Saturday, January 21, 2012

Bee Blog - Bee Trees - Bee Interesting

The BRFAL Chapter of the Virginia Master Naturalists has lucked out yet again with another excellent guest speaker. On Thursday, January 19th, Dr. Ronald Hanawalt came to our meeting and gave a very informative lecture on “Bee Trees”. OK, maybe you are ahead of me, but I didn’t really know what bee trees were until Dr. Hanawalt’s visit.

But let me digress for just a second to tell you that “Dr. Hanawalt” is actually just Ron to me. I am his next door neighbor in Hardy and a more down to earth “Doctor” you won’t find anywhere. He is a graduate from Rutgers University which happens to be my Alma Mater as well. He has lived in the Hardy area for about 24 years. He has many bee boxes and rents his bees out to orchards and others for pollination purposes. He knows his bees.

The following is excerpted from Ron’s presentation:
“ln the cooler forested parts of the world the hollow tree have provided a home for honey bees that is sheltered from predators and weather. Winter survival depends upon selection of a suitable hollow in a tree to shelter the colony and its stored food. The first part of the talk will trace the development of a new nest by a swarm of bees. The choice of nest site by a swarm depends upon a sophisticated yet simple search of suitable nest sites while forming a consensus on the best site. The chosen cavity is then cleaned and comb built. The bees have evolved in these cavities with nest structure to meet their survival needs. Brood rearing and food storage are accomplished in this remarkable wax comb. The first year is critical to the swarm’s survival they must build comb, raise more bees, and store food while suitable flowers are in bloom.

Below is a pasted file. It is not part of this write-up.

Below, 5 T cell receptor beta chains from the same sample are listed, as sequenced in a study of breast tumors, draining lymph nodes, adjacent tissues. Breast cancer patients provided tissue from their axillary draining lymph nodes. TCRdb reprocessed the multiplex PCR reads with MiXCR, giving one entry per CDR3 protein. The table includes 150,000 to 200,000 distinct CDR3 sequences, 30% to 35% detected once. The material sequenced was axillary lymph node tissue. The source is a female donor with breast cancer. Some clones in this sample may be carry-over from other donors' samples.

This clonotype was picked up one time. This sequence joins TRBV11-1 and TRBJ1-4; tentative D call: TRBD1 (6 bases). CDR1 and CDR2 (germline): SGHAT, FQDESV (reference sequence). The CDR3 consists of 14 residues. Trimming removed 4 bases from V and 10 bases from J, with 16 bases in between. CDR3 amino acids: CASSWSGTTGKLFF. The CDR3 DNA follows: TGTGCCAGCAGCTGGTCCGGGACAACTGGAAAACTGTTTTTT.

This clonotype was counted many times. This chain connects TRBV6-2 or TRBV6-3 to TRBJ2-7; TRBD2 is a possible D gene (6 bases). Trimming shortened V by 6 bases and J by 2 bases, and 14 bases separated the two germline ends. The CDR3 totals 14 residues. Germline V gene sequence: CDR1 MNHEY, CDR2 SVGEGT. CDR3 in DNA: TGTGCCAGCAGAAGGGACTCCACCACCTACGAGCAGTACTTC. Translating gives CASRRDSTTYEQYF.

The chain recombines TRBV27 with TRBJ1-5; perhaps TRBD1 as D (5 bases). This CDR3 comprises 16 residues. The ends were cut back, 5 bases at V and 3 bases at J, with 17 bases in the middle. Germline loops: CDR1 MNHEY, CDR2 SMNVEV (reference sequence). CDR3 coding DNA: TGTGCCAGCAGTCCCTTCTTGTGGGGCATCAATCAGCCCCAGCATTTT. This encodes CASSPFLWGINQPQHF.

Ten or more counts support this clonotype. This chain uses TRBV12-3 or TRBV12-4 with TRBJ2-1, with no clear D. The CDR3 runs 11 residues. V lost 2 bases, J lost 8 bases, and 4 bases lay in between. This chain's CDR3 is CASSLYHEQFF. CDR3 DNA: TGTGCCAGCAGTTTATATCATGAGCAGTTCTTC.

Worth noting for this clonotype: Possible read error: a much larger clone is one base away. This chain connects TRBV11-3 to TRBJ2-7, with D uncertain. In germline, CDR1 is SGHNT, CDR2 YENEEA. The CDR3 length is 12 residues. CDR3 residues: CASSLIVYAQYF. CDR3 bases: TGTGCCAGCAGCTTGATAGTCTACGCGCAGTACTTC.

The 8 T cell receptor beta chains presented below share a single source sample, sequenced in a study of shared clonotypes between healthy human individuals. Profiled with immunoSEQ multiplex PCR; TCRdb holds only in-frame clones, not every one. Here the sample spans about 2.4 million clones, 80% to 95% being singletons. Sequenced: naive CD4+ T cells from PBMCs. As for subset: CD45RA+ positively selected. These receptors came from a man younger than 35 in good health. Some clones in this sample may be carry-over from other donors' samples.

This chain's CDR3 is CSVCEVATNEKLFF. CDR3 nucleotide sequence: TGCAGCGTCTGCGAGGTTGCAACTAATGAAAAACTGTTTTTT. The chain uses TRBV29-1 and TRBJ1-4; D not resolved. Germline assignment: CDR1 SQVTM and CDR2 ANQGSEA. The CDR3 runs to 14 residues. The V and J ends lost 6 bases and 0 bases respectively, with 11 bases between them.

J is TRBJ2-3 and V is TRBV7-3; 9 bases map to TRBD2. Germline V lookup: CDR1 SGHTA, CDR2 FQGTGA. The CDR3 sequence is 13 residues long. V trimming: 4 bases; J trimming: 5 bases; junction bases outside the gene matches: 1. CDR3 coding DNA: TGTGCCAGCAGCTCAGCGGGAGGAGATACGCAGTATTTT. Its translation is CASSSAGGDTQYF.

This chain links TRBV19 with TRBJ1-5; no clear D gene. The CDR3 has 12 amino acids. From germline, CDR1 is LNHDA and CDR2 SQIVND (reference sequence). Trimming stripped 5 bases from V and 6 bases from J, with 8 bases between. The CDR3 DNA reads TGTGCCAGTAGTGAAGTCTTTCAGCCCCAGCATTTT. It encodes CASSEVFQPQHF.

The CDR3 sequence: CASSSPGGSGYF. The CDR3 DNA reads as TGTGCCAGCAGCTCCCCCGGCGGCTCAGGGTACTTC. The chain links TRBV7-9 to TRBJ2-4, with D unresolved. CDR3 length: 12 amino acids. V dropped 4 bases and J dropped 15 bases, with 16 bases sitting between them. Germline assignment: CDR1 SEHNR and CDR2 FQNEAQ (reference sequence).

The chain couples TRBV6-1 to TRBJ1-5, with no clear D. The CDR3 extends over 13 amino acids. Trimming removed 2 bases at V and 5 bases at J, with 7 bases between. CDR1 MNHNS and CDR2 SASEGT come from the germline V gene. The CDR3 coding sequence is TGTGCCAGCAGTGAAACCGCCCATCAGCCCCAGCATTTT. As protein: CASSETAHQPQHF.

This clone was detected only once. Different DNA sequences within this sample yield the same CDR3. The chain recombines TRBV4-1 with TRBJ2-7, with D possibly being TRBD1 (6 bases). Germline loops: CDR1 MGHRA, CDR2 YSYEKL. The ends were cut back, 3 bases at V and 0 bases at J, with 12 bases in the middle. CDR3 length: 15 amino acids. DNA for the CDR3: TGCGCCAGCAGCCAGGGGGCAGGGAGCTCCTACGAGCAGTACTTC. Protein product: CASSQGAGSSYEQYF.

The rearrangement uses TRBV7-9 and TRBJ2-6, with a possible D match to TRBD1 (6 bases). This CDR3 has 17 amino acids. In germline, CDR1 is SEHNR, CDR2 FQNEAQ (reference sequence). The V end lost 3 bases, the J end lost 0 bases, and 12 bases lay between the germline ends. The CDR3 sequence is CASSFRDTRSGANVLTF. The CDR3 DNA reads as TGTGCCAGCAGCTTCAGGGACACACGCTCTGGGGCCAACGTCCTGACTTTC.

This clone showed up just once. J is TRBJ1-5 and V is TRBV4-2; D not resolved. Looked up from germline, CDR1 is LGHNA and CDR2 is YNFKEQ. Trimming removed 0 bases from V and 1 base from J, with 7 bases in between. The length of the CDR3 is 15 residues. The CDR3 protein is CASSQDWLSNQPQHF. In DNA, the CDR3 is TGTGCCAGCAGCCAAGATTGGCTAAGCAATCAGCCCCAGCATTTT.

Man has long been a predator of the bee's brood and honey supply.

Ancient cave paintings show people climbing to rob honey bee nests. Robbing of bee trees is still an important food getting activity for humans in several parts of the world. During the middle ages bee trees were equipped with doors and annual harvests became possible. Such trees were "owned" and laws applied to beekeepers. Since it is easier to stand on the ground than climb a tree to harvest, pieces of hollow logs became "bee gums" and later sawn boards became common enough to use as bee hives.”

Our members and guests asked numerous questions and a good time was had by all. Thank you Ron!

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